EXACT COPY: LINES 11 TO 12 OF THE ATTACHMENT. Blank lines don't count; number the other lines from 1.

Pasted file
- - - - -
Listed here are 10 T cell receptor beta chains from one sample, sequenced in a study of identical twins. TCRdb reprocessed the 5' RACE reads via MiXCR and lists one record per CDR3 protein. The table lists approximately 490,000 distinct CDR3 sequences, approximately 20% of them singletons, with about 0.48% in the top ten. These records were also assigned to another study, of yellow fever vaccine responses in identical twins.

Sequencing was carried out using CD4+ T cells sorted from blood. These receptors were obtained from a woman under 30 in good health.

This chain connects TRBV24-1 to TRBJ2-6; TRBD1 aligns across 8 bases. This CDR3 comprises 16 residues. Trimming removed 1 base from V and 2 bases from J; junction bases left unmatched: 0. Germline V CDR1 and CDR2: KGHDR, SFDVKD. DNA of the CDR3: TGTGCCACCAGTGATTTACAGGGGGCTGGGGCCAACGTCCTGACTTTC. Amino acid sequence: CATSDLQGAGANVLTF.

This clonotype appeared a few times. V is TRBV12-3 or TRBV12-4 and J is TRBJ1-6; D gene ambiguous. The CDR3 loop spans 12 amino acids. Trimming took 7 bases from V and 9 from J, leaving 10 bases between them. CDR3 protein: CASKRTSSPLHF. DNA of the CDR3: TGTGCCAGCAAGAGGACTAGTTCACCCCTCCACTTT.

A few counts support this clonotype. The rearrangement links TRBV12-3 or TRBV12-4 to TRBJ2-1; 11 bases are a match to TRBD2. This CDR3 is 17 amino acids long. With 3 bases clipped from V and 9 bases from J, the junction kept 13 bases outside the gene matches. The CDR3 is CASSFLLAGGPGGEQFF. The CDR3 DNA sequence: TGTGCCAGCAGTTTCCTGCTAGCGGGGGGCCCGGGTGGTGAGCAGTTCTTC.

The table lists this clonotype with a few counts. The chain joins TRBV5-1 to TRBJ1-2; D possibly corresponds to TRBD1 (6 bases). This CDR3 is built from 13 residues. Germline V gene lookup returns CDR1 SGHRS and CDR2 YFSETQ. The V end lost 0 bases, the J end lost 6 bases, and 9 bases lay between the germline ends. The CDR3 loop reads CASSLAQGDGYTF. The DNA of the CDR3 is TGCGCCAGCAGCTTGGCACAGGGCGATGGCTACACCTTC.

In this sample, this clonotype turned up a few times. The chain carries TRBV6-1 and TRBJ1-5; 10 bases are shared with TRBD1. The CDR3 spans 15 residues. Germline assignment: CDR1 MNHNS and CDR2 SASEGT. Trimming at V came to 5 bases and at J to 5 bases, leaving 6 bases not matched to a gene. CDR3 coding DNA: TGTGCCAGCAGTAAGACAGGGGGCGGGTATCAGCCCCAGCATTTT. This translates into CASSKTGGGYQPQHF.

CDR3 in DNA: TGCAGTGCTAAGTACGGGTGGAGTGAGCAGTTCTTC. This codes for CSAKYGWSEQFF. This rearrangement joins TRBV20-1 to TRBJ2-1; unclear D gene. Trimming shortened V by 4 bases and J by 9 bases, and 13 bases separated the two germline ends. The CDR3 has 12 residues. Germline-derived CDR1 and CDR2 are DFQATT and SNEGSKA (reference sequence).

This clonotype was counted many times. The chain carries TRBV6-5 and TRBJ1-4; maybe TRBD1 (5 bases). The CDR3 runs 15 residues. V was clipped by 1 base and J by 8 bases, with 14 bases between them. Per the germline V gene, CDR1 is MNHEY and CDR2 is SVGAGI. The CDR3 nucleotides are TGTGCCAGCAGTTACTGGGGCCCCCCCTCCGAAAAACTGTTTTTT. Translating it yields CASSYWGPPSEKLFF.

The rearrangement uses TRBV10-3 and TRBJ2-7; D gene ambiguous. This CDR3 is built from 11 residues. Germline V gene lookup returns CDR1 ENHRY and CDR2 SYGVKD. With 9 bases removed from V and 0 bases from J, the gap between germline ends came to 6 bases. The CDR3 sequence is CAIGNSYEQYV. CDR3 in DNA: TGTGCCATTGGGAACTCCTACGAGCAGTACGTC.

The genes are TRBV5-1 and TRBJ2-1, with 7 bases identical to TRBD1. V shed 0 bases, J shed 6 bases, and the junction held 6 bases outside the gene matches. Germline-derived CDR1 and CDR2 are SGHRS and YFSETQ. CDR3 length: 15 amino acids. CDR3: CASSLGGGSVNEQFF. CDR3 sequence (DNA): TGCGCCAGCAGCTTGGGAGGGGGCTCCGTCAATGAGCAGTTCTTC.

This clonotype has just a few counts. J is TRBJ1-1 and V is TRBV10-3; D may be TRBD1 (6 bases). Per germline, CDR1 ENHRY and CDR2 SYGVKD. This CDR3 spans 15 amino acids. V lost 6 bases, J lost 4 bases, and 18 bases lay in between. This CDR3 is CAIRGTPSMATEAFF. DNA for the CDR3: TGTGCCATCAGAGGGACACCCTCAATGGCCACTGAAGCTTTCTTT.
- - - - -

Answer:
The genes are TRBV5-1 and TRBJ2-1, with 7 bases identical to TRBD1. V shed 0 bases, J shed 6 bases, and the junction held 6 bases outside the gene matches. Germline-derived CDR1 and CDR2 are SGHRS and YFSETQ. CDR3 length: 15 amino acids. CDR3: CASSLGGGSVNEQFF. CDR3 sequence (DNA): TGCGCCAGCAGCTTGGGAGGGGGCTCCGTCAATGAGCAGTTCTTC.

This clonotype has just a few counts. J is TRBJ1-1 and V is TRBV10-3; D may be TRBD1 (6 bases). Per germline, CDR1 ENHRY and CDR2 SYGVKD. This CDR3 spans 15 amino acids. V lost 6 bases, J lost 4 bases, and 18 bases lay in between. This CDR3 is CAIRGTPSMATEAFF. DNA for the CDR3: TGTGCCATCAGAGGGACACCCTCAATGGCCACTGAAGCTTTCTTT.